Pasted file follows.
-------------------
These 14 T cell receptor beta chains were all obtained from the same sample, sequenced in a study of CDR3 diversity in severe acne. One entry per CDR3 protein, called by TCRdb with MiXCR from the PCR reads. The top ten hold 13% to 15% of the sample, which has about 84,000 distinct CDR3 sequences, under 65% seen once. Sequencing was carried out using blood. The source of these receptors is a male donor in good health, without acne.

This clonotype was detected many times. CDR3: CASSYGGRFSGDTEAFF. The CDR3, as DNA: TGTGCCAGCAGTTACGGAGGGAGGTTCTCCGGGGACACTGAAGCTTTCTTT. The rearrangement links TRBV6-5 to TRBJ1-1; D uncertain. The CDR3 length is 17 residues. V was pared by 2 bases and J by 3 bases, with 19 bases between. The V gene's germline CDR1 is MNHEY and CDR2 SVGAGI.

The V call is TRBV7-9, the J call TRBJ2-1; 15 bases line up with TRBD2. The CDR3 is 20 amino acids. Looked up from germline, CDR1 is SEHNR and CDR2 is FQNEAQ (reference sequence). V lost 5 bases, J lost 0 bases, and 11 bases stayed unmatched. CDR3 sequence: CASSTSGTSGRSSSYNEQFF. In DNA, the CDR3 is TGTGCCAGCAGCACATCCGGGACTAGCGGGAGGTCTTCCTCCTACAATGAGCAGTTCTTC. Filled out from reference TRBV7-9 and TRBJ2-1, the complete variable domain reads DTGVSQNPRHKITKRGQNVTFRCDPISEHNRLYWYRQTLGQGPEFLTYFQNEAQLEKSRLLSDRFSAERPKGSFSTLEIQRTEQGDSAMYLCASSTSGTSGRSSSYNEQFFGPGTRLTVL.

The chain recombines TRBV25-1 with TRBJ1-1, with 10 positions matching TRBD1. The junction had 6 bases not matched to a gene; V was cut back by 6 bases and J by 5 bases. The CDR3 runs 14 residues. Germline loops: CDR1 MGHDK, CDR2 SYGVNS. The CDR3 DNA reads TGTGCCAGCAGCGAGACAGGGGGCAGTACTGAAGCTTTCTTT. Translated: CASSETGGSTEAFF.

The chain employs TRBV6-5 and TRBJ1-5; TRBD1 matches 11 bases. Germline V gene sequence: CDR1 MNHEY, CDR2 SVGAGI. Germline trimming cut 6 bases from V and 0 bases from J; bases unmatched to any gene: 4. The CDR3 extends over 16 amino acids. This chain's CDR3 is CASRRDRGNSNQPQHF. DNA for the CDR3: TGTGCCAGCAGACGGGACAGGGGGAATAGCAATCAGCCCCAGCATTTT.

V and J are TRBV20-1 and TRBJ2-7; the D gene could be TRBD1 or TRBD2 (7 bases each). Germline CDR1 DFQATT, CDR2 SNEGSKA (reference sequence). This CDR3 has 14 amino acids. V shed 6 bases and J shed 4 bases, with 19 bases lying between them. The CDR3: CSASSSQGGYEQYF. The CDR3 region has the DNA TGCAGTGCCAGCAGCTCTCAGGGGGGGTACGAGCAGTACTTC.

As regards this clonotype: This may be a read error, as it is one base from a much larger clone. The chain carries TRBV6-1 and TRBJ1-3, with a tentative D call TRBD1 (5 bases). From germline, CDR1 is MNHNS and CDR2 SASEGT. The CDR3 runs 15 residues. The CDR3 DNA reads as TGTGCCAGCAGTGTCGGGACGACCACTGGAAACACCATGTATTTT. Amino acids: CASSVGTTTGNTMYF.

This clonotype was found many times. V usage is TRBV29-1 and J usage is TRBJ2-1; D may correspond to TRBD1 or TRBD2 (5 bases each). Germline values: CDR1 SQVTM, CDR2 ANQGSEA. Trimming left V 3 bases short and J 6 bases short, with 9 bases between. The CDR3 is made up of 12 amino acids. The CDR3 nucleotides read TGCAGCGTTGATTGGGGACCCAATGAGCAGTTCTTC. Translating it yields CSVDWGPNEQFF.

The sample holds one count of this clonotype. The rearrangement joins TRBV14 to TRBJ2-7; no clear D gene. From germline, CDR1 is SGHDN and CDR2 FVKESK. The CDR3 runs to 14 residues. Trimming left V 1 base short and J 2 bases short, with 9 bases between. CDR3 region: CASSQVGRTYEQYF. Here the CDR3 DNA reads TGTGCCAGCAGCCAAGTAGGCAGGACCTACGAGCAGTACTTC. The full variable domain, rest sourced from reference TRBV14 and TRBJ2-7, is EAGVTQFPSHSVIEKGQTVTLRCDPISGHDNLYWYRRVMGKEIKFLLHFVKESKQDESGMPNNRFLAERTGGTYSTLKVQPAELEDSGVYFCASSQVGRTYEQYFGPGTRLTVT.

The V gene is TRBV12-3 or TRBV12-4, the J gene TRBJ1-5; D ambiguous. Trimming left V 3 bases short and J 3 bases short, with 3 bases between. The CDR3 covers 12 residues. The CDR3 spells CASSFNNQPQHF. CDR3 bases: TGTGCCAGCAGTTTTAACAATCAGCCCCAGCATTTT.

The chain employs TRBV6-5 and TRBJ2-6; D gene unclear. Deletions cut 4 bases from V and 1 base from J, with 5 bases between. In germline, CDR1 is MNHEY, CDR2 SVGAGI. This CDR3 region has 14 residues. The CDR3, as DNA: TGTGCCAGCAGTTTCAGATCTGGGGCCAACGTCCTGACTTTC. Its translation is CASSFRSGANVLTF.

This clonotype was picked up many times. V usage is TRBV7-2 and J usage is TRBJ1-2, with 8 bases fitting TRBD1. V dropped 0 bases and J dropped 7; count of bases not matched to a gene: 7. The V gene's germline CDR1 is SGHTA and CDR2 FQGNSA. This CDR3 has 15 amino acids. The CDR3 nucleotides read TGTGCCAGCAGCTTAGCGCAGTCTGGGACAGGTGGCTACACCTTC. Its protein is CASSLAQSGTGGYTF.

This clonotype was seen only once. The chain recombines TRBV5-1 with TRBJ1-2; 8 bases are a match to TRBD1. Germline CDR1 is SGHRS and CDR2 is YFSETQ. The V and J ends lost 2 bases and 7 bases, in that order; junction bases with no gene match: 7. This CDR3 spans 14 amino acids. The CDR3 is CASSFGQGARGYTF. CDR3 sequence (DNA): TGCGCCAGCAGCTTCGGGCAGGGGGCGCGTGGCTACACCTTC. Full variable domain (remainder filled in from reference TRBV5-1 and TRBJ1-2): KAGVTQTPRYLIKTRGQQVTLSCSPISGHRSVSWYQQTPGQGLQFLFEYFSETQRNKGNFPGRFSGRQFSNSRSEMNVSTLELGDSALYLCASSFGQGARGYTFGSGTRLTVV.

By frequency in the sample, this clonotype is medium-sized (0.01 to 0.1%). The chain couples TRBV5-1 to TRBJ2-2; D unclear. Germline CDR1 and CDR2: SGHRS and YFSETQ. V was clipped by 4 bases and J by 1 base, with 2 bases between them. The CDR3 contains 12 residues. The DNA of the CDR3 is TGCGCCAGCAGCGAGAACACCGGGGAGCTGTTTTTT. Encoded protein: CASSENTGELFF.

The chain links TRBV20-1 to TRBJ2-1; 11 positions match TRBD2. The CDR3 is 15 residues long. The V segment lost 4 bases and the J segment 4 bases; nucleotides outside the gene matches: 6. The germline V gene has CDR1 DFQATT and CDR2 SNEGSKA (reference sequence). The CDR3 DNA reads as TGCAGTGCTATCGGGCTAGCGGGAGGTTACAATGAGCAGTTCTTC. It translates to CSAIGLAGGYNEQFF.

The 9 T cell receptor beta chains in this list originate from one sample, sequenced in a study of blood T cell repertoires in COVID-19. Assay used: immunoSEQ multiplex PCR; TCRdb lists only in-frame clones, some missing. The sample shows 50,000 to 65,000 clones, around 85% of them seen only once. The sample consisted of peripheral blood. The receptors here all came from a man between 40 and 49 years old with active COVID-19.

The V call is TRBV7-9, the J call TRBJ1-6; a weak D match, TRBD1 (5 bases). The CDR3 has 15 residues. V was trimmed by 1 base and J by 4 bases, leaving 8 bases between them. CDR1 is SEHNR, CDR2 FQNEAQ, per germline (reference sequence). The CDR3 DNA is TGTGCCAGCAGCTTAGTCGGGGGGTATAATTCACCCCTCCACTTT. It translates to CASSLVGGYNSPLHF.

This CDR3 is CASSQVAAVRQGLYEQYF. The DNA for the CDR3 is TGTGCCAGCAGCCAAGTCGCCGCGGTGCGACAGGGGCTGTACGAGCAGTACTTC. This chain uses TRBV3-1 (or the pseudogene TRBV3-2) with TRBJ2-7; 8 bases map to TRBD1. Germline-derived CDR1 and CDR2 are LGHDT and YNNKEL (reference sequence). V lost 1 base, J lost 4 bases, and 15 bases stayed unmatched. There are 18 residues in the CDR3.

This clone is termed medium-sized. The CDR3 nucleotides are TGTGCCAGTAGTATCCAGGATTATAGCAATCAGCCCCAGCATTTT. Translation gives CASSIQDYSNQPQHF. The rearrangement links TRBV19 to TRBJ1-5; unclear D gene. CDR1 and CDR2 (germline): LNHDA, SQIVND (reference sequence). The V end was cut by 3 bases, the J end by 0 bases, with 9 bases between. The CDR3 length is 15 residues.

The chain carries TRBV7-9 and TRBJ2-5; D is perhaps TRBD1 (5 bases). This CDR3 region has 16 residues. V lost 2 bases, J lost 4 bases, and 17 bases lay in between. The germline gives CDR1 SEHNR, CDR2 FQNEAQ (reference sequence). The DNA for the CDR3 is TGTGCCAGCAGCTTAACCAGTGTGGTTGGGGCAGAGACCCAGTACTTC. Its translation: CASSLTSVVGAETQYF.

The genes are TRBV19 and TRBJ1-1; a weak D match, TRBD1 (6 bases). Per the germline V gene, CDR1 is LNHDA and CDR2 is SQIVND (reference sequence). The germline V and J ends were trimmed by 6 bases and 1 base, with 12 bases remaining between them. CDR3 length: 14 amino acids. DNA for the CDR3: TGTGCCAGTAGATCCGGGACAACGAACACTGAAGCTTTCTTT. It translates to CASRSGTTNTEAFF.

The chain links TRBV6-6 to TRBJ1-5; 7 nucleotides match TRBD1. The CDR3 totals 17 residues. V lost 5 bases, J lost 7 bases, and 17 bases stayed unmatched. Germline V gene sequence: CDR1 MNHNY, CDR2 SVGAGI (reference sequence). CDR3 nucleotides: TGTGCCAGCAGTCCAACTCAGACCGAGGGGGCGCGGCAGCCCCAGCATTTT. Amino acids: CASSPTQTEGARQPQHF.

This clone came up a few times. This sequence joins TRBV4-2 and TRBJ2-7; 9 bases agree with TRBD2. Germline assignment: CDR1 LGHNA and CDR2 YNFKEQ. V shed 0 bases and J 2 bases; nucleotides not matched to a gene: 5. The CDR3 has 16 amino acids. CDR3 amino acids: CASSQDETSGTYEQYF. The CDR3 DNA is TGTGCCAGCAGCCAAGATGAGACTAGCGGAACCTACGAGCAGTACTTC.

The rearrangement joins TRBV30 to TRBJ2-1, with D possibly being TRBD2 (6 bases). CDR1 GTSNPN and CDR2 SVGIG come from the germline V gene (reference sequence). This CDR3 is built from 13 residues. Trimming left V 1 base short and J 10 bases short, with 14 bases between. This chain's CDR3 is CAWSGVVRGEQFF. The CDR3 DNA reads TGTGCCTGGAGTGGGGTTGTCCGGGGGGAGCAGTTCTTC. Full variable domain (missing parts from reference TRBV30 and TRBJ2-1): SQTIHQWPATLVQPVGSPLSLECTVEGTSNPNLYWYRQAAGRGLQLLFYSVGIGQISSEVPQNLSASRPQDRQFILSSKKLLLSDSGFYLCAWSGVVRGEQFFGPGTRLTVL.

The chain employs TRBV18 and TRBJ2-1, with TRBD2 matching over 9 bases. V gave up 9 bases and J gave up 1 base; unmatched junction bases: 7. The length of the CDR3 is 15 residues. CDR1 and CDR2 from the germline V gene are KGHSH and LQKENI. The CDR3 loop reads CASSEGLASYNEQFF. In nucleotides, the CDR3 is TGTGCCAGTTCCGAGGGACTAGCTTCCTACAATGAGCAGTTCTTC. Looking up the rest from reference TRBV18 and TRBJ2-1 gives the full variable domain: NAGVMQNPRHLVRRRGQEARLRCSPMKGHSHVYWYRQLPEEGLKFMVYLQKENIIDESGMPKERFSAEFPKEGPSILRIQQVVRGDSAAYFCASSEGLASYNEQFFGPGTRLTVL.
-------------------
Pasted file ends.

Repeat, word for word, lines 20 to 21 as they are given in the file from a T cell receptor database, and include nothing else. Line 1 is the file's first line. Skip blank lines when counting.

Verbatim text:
The chain carries TRBV7-9 and TRBJ2-5; D is perhaps TRBD1 (5 bases). This CDR3 region has 16 residues. V lost 2 bases, J lost 4 bases, and 17 bases lay in between. The germline gives CDR1 SEHNR, CDR2 FQNEAQ (reference sequence). The DNA for the CDR3 is TGTGCCAGCAGCTTAACCAGTGTGGTTGGGGCAGAGACCCAGTACTTC. Its translation: CASSLTSVVGAETQYF.

The genes are TRBV19 and TRBJ1-1; a weak D match, TRBD1 (6 bases). Per the germline V gene, CDR1 is LNHDA and CDR2 is SQIVND (reference sequence). The germline V and J ends were trimmed by 6 bases and 1 base, with 12 bases remaining between them. CDR3 length: 14 amino acids. DNA for the CDR3: TGTGCCAGTAGATCCGGGACAACGAACACTGAAGCTTTCTTT. It translates to CASRSGTTNTEAFF.